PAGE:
Despite the rain lashing down, we descended through the beautiful low climate rainforest to some monstrous waterfalls and gingerly treaded across the velocity of the water surges ahh!! was pretty intense and the National Park were thoughtful enough to put a sign up showing us 'You are Here' just to feed off my adrenaline
We soon found ourselves standing before The Three Sisters Rocks - the evidence of a legendary Aborigine tale of a sorcerer turning three sisters into rocks to avoid the advances of three young males. The bum deal for the sisters was that the sorcerer died before switching them back. Geez now that's bad luck.
Except errrr.... we couldn't see it.
We ended our day in the mountains by riding the steepest railway in the world up an incline of 52 degree to the valley floor - wahooh, no really it was steep Indiana Jones would have been proud of me
Just what I love about travelling is the unpredictability of it - on the way back to the city we heard word that there had been a landslide, causing road closures so we had to take an alternate route back to Sydney for a further 3 hours - ha! but we did bring back a little souvenir from our day in the mountains
Back in Sydney, my buddy Tahlz from summer camp put me up in her place in the suburbs of Sydney and offered to accompany me in visiting some highlights of the city. We got lost driving up to sample the buttery Northern Beaches still in the stormy rain (I seem to have ruined Sydney's summer) to show me ‘Summer Bay’ home of the Aussie Sitcom rival to Neighbours ‘Home and Away’ (I actually preferred Home and Away as a school girl) it wasn't exactly 'Summer Bay' that day anyway. You find some funky things on beaches though - I love them, when there's nobody there.
Returning to the city, Tahlz knew I was a sports fan and kindly whisked me over to the Olympic Park which staged the 2000 Summer Olympic Games when I was a wee 18 year old school girl. It was pretty magical to look out onto the Stadium where I had been glued to watching all the Athletic events ten years previously. The tour also included a peek inside the dressing room where the 2004 Rugby World Cup final was played so I took a seat in Jonny Wilkinson's cubicle....he didn't mind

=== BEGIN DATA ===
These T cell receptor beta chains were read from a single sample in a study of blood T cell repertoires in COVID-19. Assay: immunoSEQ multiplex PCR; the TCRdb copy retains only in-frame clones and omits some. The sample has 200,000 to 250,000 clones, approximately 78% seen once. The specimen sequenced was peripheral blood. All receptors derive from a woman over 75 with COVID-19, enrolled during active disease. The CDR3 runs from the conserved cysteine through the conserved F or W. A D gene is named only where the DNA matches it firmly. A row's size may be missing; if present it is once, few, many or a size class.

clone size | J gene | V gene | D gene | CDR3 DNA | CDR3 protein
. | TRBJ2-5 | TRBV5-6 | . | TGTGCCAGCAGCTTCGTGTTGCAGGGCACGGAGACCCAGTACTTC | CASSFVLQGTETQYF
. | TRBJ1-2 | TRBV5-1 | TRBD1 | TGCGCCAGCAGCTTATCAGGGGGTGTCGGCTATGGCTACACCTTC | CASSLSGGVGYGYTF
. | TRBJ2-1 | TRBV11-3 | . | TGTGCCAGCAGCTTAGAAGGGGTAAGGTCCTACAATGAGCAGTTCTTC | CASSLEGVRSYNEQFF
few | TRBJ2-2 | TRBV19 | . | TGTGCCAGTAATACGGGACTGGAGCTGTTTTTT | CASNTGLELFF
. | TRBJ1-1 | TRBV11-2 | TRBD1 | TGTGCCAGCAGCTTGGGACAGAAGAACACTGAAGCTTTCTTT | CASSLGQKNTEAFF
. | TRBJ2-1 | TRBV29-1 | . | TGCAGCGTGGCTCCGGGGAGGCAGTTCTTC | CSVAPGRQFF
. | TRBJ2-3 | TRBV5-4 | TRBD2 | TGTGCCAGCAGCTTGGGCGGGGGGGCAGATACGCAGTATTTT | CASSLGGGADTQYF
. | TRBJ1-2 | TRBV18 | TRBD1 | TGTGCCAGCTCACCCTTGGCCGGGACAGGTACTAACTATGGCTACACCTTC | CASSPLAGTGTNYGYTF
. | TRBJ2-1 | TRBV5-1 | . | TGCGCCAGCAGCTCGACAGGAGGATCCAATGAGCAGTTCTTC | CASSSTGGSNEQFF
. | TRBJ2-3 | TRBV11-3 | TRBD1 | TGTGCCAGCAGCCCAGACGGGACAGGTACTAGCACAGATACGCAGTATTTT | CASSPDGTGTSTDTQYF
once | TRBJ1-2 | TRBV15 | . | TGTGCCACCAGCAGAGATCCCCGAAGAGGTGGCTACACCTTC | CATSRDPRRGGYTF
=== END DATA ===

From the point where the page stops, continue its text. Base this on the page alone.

'The Rocks' is a popular, quaint and charming little area of Sydney which is like the trendy place to hang out. Tahlz took me to a really popular pancake restaurant in The Rocks, something like 'Pancakes on The Rocks' or something like that. But boy, the pancakes were divine....I never will have another one again.
Now what else can you do on a rainy day in Sydney? well there's the Wildlife World and the Aquarium and guess what there was a 2 for 1 deal so we could go to both, how lucky to come on such a day. So off we trotted to spy some more Aussie animal friends which I think would have left Tahlz yawning at my eagerness to the Southern Hemisphere species spying the Red Kangaroo, a baby Koala (which I didn't get to hold booo) and the biggest crocodile I have ever seen in my life GODZILLA woah! seriously Australia's not for the faint hearted folk and in fact has the most venomous snake, spider, bird being the exotic turkey looking 'Cassowary', fish, octopus and something else.